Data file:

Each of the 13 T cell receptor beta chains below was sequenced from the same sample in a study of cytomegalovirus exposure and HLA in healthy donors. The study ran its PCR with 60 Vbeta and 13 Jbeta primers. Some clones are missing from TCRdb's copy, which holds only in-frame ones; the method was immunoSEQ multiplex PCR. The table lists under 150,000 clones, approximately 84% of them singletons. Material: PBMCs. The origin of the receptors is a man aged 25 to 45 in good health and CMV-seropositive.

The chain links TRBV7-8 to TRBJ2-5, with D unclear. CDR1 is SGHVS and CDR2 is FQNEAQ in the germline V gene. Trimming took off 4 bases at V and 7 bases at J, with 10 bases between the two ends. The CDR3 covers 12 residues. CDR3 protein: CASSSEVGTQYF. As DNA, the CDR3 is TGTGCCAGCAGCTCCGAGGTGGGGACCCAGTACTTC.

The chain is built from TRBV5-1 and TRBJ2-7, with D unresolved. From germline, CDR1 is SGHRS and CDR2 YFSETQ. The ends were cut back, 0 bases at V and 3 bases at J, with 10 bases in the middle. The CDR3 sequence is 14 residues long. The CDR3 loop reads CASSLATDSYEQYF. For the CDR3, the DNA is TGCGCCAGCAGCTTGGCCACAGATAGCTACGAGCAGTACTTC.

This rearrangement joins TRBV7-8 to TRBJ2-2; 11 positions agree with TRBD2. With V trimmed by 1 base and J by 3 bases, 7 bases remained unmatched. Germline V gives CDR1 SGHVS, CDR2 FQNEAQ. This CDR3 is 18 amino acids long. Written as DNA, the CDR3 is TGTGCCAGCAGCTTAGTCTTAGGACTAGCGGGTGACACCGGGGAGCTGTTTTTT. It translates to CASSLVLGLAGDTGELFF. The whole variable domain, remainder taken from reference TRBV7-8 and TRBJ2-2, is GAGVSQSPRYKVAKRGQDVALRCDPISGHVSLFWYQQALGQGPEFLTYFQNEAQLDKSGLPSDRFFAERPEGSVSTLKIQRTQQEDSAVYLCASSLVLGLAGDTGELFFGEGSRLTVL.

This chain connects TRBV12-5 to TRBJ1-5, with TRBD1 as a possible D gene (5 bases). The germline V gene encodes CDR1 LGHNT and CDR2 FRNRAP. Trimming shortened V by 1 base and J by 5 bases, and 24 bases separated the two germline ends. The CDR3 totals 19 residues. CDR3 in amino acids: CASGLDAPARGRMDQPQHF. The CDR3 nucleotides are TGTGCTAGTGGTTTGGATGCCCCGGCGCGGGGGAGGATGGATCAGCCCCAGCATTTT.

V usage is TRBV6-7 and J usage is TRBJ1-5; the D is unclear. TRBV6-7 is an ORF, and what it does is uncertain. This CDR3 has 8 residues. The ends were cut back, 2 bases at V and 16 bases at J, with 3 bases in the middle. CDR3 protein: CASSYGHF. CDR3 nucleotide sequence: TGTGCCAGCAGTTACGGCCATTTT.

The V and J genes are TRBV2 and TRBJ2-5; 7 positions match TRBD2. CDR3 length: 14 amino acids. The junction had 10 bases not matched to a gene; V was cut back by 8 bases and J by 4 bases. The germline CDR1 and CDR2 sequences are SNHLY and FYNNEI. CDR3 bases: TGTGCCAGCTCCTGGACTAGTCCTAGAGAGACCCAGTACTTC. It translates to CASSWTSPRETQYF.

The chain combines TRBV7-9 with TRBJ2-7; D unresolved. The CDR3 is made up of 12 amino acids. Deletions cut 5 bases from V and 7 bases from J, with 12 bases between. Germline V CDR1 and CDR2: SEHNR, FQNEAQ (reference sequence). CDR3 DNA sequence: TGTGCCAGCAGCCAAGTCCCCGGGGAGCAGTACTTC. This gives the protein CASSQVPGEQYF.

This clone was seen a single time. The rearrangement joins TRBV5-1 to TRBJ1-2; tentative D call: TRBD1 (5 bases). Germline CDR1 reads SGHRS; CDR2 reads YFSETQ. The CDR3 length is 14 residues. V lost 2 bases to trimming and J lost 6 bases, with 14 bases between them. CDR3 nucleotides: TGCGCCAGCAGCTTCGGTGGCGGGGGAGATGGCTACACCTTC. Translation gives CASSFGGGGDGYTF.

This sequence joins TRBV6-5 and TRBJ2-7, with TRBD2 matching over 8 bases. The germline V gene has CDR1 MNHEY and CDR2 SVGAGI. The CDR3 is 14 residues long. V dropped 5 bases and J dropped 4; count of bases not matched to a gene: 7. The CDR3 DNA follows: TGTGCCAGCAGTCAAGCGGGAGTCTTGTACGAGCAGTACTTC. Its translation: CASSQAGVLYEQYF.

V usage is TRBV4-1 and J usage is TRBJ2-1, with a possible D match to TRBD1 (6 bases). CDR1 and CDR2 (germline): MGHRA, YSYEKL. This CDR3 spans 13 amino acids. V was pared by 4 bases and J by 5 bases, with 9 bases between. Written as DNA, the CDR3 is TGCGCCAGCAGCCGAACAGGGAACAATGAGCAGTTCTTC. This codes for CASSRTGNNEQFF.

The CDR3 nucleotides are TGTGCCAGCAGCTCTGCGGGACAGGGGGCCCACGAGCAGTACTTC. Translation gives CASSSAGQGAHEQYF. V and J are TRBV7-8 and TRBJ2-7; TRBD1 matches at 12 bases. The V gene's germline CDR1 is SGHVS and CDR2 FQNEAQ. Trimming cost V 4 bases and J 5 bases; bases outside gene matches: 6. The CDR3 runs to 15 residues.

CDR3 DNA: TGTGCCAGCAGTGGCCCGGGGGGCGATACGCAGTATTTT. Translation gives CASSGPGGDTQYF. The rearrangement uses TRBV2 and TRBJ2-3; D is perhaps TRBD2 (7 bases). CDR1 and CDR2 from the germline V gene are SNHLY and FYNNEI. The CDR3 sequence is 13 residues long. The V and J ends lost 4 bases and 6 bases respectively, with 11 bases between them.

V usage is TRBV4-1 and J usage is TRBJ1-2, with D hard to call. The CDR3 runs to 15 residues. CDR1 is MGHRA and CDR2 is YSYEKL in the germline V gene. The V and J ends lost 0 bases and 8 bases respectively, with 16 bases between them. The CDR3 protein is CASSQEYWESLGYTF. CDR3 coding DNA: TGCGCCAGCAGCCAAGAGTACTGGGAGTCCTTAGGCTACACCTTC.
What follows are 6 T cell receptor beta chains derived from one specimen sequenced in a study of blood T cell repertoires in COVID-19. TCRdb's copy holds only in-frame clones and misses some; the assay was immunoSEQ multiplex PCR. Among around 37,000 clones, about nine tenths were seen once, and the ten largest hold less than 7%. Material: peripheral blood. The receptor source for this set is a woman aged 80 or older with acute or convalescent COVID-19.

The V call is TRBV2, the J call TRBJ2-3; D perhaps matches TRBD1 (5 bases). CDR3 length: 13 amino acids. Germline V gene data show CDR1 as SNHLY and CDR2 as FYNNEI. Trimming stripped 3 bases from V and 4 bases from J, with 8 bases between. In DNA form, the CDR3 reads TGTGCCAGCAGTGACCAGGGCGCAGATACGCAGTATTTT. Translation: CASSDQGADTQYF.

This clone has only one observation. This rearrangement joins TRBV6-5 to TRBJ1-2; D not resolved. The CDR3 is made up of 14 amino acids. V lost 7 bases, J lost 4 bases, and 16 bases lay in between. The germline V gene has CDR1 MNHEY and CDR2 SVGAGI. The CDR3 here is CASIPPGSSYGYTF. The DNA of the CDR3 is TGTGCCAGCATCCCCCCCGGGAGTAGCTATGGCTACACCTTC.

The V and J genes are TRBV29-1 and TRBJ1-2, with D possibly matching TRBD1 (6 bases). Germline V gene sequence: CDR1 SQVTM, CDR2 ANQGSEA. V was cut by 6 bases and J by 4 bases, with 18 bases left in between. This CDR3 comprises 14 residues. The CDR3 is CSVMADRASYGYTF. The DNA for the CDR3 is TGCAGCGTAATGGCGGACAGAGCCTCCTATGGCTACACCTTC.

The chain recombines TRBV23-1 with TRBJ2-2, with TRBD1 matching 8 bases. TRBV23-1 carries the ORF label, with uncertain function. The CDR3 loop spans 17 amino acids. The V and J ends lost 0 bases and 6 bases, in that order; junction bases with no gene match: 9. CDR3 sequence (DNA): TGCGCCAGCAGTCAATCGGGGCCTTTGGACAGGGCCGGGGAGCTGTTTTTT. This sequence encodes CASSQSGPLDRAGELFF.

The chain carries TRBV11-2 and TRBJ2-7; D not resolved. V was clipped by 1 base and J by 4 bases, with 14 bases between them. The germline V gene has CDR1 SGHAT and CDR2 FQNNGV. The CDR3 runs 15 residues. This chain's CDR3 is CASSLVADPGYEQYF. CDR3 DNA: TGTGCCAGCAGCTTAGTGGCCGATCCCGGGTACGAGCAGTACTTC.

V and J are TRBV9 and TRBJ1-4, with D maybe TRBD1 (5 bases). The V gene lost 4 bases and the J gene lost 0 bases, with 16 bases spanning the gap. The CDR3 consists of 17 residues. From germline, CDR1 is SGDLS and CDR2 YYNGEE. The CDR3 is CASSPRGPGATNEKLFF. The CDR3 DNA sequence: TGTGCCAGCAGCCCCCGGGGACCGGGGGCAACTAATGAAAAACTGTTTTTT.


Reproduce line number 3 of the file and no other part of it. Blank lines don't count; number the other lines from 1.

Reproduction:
The chain is built from TRBV5-1 and TRBJ2-7, with D unresolved. From germline, CDR1 is SGHRS and CDR2 YFSETQ. The ends were cut back, 0 bases at V and 3 bases at J, with 10 bases in the middle. The CDR3 sequence is 14 residues long. The CDR3 loop reads CASSLATDSYEQYF. For the CDR3, the DNA is TGCGCCAGCAGCTTGGCCACAGATAGCTACGAGCAGTACTTC.